Tolkien says nothing directly about this, so any answer is going to be in part speculation. (Perhaps informed speculation, but still!)
In the comments to the original question, OrangeDog and jo1storm are on the right track: Basically, Tolkien understood the nature of the scientist, the techie, the engineer, the craftsman. They all tend to be people who have fallen in love with their science or craft and tend to forget that anything else matters. (And also tend to forget that people are more complicated than craft.)
Beyond that it is very easy for creative people of any sort to take pride in what they have created -- this is often one of the main motivativations for creation. But it is perilous as even just pride in one's own skill can turn to envy of others' skill and into greed which hoards what that skill has created. Tolkien speaks directly to this in the Ainulindale:
...but the delight and pride of Aule is in the deed of making, and in the thing made, and neither in possession nor in his own mastery; wherefore he gives and hoards not, and is free from care, passing ever on to some new work.
[Aule] is a smith and a master of all crafts, and he delights in works of skill, however small, as much as in the mighty building of old. His are the gems that lie deep in the Earth and the gold that is fair in the hand, no less than the walls of the mountains and the basins of the sea. The Noldor learned most of him, and he was ever their friend. Melkor was jealous of him, for Aule was most like himself in thought and in powers; and there was long strife between them, in which Melkor ever marred or undid the works of Aule, and Aule grew weary in repairing the tumults and disorders of Melkor. Both, also, desired to make things of their own that should be new and unthought of by others, and delighted in the praise of their skill.
After Aule has created the Dwarves and been called on it by Eru, he says:
Then Aule answered 'I did not desire such lordship. I desired things other than I am, to love and to teach them, so that they too might perceive the beauty of Eä, which thou hast caused to be.
I think that Tolkien perceived a flaw in all creative people (himself doubtless included) which is particularly easy for people who build/create/invent physical things fall into: Wanting to hoard and control and rule and be Lord.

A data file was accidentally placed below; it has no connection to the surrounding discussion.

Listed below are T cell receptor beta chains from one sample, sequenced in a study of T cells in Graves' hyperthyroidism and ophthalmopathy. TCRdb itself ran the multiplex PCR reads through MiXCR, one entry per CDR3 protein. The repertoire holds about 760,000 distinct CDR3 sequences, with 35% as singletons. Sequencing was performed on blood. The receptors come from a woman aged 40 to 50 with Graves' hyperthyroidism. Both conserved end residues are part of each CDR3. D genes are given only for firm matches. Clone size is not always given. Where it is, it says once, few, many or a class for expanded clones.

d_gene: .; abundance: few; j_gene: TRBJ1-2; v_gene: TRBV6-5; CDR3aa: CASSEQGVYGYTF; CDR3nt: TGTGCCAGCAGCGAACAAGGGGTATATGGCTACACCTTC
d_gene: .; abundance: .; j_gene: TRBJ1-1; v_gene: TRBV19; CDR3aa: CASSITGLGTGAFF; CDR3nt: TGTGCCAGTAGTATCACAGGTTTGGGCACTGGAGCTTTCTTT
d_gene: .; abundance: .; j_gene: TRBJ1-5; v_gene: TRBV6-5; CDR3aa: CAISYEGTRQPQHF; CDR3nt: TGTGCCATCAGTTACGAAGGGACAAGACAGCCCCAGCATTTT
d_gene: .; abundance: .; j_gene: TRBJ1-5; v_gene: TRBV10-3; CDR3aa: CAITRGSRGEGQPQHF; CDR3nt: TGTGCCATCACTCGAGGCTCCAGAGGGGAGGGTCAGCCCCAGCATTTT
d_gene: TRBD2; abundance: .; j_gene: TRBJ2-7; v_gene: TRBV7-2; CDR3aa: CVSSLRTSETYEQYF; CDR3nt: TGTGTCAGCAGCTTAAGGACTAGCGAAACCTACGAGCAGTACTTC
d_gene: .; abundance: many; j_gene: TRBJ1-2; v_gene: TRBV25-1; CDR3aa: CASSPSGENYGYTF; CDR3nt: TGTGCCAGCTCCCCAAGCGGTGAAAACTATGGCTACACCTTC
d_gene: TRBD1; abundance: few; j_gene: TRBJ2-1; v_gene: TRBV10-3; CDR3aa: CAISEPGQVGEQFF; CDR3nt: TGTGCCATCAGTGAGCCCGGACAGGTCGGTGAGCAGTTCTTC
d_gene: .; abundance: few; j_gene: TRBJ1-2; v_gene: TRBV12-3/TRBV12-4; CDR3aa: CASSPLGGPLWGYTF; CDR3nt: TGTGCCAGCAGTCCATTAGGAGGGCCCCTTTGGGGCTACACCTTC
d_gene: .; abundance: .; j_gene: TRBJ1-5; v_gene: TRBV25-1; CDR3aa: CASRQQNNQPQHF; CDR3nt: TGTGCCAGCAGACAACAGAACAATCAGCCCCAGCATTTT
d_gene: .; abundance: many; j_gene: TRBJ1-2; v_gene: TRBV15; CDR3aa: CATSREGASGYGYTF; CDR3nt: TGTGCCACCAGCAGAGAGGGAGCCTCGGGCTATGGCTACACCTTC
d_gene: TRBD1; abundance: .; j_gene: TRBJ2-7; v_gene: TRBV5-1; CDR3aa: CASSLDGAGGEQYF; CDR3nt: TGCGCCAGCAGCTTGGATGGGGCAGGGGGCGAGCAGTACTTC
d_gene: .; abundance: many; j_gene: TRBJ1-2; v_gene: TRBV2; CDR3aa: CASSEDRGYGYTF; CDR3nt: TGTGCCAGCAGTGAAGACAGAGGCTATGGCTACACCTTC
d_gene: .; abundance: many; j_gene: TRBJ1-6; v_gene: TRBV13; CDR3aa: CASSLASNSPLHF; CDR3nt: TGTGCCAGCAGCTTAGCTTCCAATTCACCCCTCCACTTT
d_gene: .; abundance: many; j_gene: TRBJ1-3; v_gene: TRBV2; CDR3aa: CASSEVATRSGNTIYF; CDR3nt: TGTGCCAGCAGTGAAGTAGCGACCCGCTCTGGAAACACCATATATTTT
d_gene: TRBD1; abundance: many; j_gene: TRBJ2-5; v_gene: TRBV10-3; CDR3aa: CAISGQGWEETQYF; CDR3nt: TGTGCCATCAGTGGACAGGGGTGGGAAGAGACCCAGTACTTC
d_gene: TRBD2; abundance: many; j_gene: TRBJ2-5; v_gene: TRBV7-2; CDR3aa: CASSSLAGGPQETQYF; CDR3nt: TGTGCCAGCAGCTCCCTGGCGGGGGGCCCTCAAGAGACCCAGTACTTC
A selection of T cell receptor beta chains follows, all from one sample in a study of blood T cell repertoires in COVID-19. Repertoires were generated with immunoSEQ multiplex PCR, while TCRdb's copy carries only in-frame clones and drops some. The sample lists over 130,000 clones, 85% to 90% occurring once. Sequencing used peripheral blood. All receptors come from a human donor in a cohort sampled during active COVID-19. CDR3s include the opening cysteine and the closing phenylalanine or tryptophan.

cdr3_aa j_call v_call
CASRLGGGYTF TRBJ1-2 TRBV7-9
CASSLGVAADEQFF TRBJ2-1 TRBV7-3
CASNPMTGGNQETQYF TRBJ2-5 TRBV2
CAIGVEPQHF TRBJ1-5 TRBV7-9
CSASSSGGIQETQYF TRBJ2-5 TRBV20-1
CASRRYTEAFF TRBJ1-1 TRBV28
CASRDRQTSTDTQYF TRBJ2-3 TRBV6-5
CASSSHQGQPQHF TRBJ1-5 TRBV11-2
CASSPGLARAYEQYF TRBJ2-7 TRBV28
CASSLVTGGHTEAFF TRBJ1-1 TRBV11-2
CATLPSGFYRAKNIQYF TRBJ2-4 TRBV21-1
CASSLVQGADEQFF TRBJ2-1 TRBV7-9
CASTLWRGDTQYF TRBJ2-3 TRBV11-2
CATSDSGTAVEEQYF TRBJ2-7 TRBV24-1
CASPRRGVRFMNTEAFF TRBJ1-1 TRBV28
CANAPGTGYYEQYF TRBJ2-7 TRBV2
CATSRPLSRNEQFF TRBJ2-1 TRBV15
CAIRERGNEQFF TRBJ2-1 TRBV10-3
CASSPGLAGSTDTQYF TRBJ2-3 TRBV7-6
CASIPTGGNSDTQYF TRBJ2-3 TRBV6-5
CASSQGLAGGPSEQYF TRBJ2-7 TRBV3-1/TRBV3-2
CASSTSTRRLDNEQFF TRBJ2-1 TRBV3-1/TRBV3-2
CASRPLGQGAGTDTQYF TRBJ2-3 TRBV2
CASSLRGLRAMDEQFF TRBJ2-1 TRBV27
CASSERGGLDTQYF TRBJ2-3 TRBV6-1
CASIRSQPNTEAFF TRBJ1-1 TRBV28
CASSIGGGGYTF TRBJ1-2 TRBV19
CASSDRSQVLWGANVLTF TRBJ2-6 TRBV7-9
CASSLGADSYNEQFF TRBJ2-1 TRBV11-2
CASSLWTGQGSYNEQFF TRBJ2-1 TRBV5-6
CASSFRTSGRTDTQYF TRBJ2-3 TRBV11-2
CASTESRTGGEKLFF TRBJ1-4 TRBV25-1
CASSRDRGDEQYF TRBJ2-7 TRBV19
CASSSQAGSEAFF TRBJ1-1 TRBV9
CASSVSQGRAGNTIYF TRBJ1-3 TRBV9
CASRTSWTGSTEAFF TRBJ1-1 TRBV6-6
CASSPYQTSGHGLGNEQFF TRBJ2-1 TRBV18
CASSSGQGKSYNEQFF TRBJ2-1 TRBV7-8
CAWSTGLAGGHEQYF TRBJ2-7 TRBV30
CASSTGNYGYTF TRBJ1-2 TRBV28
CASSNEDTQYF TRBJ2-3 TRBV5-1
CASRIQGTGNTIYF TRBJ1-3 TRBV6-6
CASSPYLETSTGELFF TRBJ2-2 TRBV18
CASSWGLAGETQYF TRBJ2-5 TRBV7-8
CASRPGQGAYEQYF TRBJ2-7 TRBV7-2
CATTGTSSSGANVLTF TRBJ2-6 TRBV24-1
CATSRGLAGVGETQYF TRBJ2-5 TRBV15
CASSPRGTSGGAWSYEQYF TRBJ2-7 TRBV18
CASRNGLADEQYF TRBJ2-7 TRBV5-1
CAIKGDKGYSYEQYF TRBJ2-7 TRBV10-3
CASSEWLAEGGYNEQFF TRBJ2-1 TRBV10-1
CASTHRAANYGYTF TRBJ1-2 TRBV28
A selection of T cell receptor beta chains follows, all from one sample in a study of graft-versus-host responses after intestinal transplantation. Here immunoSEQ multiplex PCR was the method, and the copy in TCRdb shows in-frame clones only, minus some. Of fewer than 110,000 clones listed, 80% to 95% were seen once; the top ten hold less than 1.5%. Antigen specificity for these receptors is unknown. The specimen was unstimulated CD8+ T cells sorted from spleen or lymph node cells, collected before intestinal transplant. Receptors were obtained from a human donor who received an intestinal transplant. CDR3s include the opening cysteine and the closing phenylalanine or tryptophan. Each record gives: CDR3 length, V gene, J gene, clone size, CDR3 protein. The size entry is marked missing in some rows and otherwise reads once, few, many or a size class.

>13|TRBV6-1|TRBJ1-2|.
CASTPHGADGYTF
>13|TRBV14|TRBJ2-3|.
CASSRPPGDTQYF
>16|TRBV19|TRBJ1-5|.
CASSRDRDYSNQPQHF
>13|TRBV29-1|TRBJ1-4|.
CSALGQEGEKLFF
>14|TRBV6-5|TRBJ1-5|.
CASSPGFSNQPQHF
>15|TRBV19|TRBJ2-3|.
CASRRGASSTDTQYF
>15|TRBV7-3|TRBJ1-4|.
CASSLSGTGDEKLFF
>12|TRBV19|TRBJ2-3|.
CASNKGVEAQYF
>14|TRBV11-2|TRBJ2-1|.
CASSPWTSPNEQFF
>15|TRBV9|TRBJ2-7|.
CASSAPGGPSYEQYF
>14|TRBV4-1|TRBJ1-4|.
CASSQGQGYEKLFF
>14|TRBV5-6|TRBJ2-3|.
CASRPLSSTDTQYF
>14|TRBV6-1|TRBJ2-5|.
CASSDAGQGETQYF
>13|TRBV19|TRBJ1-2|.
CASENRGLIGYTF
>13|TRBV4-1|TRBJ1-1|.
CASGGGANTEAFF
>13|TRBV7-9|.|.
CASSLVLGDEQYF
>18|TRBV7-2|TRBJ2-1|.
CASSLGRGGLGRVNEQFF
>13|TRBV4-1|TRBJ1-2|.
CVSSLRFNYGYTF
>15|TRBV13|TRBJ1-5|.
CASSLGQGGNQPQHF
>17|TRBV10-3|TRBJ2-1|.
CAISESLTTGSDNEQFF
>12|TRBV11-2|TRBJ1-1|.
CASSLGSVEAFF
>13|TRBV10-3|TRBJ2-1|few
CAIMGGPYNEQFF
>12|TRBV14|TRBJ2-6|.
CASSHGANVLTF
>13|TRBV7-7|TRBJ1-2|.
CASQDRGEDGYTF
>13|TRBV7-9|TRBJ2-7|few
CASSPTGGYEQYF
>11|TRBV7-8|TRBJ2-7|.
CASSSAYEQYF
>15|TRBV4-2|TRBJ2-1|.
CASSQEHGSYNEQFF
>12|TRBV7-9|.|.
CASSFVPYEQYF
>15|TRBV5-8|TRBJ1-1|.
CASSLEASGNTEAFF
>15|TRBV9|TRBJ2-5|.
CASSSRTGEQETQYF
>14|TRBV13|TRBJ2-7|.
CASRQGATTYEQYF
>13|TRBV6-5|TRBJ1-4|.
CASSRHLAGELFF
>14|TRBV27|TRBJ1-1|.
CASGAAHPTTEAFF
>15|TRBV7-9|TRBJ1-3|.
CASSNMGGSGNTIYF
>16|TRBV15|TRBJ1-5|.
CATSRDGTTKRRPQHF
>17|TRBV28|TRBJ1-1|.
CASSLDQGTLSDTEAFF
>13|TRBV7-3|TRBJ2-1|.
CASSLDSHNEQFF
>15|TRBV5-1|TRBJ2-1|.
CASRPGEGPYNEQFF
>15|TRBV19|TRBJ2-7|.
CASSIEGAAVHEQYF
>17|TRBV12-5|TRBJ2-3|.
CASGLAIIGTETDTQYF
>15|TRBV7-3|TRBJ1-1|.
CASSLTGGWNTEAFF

Aule was the best of Ainur of this type, and he very nearly fell when he created the Dwarves. Melkor, Sauron and Saruman did fall.
Melkor wanted to create, but he wanted to create his own universe and then to rule it. His pride in his own accomplishments led him to be jealous of his nearest competitor's works. Aule creates a people, Morgoth creates slaves.
Sauron and Saruman, lesser beings, fail in lesser but similar ways.
Among Elves, we see Feanor, of course:
The heart of Feanor was fast bound to these things that he himself had made.
For Feanor began to love the Silmarils with a greedy love, and grudged the sight of them to all save to his father and his seven sons; he seldom remembered now that the light within them was not his own.
In the end, I think that this pattern reflects Tolkien's own fear of falling due to over-involvement in his own creative powers. Perhaps one of the reasons he was able to invent such good villains is that he can see himself perhaps falling this same way.
But there's an additional point. Tolkien was uneasy with machinery and modernization and of all the kinds creative people, probably distrusts people who create physical things the most.
Treebeard says of Saruman:
He has a mind of metal and wheels; and he does not care for growing things, except as far as they serve him for the moment.